|Publication number||US7289079 B2|
|Application number||US 11/238,305|
|Publication date||Oct 30, 2007|
|Filing date||Sep 29, 2005|
|Priority date||Sep 29, 2005|
|Also published as||EP1945255A2, US20070229382, WO2007136882A2, WO2008143602A1|
|Publication number||11238305, 238305, US 7289079 B2, US 7289079B2, US-B2-7289079, US7289079 B2, US7289079B2|
|Inventors||Robert J. Rupp, Gregory T. Johnson|
|Original Assignee||Lockheed Martin Corporation|
|Export Citation||BiBTeX, EndNote, RefMan|
|Patent Citations (9), Non-Patent Citations (1), Referenced by (6), Classifications (6), Legal Events (4)|
|External Links: USPTO, USPTO Assignment, Espacenet|
The present invention relates to radar antennas, and particularly to radiating elements in radar antennas.
Phased radar arrays for use in radar, and particularly for use in the UHF frequency band, between about 300 megaHertz and about 1000 megaHertz, ordinarily take the form of a ground plane having radiating elements that extend through and beyond both sides of the ground plane. The radiating elements typically take the form of dipole antennas or flared notch antennas. A radome is ordinarily provided over the array beyond the radiating elements to provide protection from the weather and contaminants.
For various applications, minimizing the size and weight of phased radar arrays for use in radar bands is important. For example, for some applications, it is desirable to transport ground-based radar antenna arrays by air or ground to a particular location. Antenna arrays with dipole antennas or flared notch antennas extending beyond the ground plane occupy a large volume. As folding of the array is limited by the elements extending through both sides of the ground plane, it is not practical to fold such arrays to reduce the volume for transport. The weight of the radome adds to the weight of the ground plane and antenna elements.
While the radiating element may be a waveguide, thereby not extending beyond the ground plane, prior art waveguides, for example in the UHF band, are much larger than notch arrays or dipole antennas. Accordingly, antenna arrays using prior art waveguides for the UHF band are significantly heavier, larger, or both heavier and larger, than arrays using flared notch antennas, and are thus less desirable.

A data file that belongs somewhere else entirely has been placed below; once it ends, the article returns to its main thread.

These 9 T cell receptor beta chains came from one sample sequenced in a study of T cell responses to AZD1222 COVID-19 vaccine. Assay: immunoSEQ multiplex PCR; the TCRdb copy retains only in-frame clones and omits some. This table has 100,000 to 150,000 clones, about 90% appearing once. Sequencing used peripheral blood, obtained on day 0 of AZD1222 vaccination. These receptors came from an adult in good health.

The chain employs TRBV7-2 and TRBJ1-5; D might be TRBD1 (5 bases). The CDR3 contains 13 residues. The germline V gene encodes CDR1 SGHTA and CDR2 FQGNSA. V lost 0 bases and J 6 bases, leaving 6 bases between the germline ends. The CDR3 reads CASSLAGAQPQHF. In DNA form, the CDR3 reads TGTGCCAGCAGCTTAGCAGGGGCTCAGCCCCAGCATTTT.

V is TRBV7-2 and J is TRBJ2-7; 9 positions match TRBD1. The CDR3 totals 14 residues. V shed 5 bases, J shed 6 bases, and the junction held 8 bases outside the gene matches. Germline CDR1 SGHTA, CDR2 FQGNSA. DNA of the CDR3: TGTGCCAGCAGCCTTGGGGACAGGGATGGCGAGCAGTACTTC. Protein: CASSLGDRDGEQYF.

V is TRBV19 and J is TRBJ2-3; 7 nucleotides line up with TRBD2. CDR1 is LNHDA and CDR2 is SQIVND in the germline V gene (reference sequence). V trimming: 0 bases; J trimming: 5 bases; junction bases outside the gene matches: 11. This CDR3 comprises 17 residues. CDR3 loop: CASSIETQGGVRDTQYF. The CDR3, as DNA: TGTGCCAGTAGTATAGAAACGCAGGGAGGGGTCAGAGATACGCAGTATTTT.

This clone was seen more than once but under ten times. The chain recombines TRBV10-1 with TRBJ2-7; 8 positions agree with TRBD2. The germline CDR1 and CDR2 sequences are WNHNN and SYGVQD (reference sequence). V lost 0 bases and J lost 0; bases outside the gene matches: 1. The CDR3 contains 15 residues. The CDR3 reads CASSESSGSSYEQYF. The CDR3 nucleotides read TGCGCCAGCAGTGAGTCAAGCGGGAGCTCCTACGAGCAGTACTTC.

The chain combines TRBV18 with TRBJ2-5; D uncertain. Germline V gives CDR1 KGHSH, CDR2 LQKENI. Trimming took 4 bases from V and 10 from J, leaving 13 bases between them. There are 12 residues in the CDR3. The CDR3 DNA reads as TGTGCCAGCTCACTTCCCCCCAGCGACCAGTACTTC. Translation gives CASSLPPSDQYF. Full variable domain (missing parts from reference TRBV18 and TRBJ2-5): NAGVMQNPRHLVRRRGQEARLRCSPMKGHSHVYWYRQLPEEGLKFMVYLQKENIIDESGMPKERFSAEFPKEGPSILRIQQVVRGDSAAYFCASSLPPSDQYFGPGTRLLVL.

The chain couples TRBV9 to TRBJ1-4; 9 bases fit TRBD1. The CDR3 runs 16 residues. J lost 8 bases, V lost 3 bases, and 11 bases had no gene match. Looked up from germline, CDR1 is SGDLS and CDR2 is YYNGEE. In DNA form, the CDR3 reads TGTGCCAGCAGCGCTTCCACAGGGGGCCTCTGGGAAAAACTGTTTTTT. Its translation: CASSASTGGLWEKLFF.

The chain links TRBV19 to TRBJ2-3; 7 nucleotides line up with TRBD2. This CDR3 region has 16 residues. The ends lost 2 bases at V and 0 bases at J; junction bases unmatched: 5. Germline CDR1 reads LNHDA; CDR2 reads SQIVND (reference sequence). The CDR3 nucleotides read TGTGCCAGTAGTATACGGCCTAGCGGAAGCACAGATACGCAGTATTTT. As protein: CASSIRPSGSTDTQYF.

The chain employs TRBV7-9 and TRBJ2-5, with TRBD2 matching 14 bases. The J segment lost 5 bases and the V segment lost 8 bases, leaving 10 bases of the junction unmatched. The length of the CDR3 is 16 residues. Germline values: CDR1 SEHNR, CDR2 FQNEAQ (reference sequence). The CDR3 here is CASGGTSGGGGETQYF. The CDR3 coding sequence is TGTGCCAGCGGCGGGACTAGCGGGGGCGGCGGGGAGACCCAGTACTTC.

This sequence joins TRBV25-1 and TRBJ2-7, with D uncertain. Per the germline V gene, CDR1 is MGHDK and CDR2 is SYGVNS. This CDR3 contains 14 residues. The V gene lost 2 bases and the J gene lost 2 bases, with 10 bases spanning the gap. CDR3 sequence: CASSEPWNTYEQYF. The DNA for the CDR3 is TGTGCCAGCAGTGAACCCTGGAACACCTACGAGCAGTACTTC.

In one embodiment of the invention, a radiating element has a conductive shell defining a chamber with an opening; a dielectric covering the opening; and an excitation device coupled to the conductive shell for exciting the shell to radiate in a selected radar band.
In another embodiment of the invention, a radar array has a conductive ground plane having a plurality of openings therethrough, the openings defining an array; a radiating element positioned in each of the openings, each of the elements having a conductive shell defining a cavity having an aperture defined therein; a dielectric material at least partially closing the aperture; and an excitation device coupled to the conductive shell.
In another embodiment of the invention, a method of providing radar radiation in a selected radar band, includes the steps of providing a conductive ground plane having openings therethrough, the openings defining an array, a radiating element being positioned in each opening, each radiating element having a conductive shell defining a cavity having an aperture defined therein, and a dielectric material at least partially closing the aperture; and exciting each of the cavities to provide radiation in the selected radar band.